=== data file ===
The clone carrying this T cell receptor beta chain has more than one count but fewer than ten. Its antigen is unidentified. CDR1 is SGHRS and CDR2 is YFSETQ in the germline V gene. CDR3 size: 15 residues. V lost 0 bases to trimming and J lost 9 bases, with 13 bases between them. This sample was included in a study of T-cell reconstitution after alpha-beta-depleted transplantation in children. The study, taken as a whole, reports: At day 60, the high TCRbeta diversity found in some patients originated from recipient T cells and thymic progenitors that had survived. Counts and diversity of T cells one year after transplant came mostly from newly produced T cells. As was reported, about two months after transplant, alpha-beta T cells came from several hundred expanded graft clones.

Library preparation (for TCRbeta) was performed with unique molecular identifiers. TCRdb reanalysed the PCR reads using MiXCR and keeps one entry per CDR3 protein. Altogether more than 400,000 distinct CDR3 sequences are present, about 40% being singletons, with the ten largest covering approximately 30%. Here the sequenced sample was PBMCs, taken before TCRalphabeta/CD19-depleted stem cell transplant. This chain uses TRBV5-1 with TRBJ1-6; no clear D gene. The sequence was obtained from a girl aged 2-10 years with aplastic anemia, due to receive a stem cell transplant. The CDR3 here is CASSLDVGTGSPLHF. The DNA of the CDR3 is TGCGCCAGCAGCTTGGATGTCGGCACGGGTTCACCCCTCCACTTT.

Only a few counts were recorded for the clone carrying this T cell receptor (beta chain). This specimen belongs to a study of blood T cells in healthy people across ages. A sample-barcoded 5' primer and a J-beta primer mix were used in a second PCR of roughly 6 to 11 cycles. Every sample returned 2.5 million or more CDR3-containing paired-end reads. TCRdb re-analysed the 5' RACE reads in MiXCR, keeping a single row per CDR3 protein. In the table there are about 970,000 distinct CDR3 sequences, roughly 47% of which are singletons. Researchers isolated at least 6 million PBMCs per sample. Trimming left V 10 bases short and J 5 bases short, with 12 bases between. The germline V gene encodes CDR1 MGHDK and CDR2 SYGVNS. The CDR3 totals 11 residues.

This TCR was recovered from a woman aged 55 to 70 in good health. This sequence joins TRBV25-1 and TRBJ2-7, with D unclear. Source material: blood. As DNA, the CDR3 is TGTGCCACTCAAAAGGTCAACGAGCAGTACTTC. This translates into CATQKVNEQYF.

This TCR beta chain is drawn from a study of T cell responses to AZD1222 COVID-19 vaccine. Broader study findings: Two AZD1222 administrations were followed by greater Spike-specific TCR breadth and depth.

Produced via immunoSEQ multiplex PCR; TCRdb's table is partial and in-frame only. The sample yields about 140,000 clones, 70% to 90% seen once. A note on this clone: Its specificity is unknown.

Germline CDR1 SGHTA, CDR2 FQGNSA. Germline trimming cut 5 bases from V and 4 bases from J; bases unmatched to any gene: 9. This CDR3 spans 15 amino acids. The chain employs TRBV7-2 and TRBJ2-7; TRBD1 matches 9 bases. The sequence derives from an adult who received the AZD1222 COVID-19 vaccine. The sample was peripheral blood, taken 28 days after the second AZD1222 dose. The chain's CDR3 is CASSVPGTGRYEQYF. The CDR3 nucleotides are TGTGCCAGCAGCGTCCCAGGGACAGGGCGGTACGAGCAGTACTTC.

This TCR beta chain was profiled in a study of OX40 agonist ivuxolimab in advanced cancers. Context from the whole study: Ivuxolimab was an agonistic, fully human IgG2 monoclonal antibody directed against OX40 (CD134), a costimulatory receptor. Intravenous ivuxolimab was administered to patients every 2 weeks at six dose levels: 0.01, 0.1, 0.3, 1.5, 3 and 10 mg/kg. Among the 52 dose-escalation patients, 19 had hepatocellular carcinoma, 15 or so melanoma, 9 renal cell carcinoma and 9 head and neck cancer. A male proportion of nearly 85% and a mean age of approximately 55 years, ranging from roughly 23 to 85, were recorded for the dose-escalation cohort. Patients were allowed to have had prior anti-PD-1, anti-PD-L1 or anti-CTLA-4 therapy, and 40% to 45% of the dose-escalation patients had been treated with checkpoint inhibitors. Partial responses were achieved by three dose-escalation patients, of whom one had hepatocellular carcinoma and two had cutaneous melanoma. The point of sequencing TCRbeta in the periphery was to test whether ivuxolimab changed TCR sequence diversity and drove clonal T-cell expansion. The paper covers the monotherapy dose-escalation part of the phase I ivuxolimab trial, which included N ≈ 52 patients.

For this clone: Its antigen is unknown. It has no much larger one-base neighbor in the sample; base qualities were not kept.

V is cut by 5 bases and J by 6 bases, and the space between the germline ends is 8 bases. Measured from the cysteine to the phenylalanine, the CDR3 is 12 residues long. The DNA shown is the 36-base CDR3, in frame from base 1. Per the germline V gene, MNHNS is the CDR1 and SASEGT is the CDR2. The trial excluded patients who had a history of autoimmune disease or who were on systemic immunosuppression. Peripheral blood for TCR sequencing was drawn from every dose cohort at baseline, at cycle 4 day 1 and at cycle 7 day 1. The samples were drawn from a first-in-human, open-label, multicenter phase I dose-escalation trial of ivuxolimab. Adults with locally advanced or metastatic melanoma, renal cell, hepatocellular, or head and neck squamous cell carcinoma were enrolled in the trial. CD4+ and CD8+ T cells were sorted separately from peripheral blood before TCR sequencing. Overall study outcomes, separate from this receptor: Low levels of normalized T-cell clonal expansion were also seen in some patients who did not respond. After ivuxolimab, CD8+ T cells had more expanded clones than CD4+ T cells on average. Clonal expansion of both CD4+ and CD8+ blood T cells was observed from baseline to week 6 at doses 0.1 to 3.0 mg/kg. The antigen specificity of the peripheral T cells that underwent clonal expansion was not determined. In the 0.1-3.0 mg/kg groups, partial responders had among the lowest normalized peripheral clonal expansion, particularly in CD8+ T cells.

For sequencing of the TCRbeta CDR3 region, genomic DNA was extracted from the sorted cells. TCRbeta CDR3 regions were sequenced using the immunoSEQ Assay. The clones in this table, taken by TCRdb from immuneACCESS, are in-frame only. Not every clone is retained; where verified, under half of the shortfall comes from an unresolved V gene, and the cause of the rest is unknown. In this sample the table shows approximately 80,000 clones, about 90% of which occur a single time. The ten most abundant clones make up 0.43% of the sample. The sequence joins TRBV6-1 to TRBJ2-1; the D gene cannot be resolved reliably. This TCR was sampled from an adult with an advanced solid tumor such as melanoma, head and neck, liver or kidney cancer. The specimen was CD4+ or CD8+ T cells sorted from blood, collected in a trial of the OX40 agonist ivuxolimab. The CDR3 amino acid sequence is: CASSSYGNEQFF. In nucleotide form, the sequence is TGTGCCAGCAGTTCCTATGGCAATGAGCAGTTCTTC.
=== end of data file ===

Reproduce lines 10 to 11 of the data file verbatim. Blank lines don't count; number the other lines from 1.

V is cut by 5 bases and J by 6 bases, and the space between the germline ends is 8 bases. Measured from the cysteine to the phenylalanine, the CDR3 is 12 residues long. The DNA shown is the 36-base CDR3, in frame from base 1. Per the germline V gene, MNHNS is the CDR1 and SASEGT is the CDR2. The trial excluded patients who had a history of autoimmune disease or who were on systemic immunosuppression. Peripheral blood for TCR sequencing was drawn from every dose cohort at baseline, at cycle 4 day 1 and at cycle 7 day 1. The samples were drawn from a first-in-human, open-label, multicenter phase I dose-escalation trial of ivuxolimab. Adults with locally advanced or metastatic melanoma, renal cell, hepatocellular, or head and neck squamous cell carcinoma were enrolled in the trial. CD4+ and CD8+ T cells were sorted separately from peripheral blood before TCR sequencing. Overall study outcomes, separate from this receptor: Low levels of normalized T-cell clonal expansion were also seen in some patients who did not respond. After ivuxolimab, CD8+ T cells had more expanded clones than CD4+ T cells on average. Clonal expansion of both CD4+ and CD8+ blood T cells was observed from baseline to week 6 at doses 0.1 to 3.0 mg/kg. The antigen specificity of the peripheral T cells that underwent clonal expansion was not determined. In the 0.1-3.0 mg/kg groups, partial responders had among the lowest normalized peripheral clonal expansion, particularly in CD8+ T cells.

For sequencing of the TCRbeta CDR3 region, genomic DNA was extracted from the sorted cells. TCRbeta CDR3 regions were sequenced using the immunoSEQ Assay. The clones in this table, taken by TCRdb from immuneACCESS, are in-frame only. Not every clone is retained; where verified, under half of the shortfall comes from an unresolved V gene, and the cause of the rest is unknown. In this sample the table shows approximately 80,000 clones, about 90% of which occur a single time. The ten most abundant clones make up 0.43% of the sample. The sequence joins TRBV6-1 to TRBJ2-1; the D gene cannot be resolved reliably. This TCR was sampled from an adult with an advanced solid tumor such as melanoma, head and neck, liver or kidney cancer. The specimen was CD4+ or CD8+ T cells sorted from blood, collected in a trial of the OX40 agonist ivuxolimab. The CDR3 amino acid sequence is: CASSSYGNEQFF. In nucleotide form, the sequence is TGTGCCAGCAGTTCCTATGGCAATGAGCAGTTCTTC.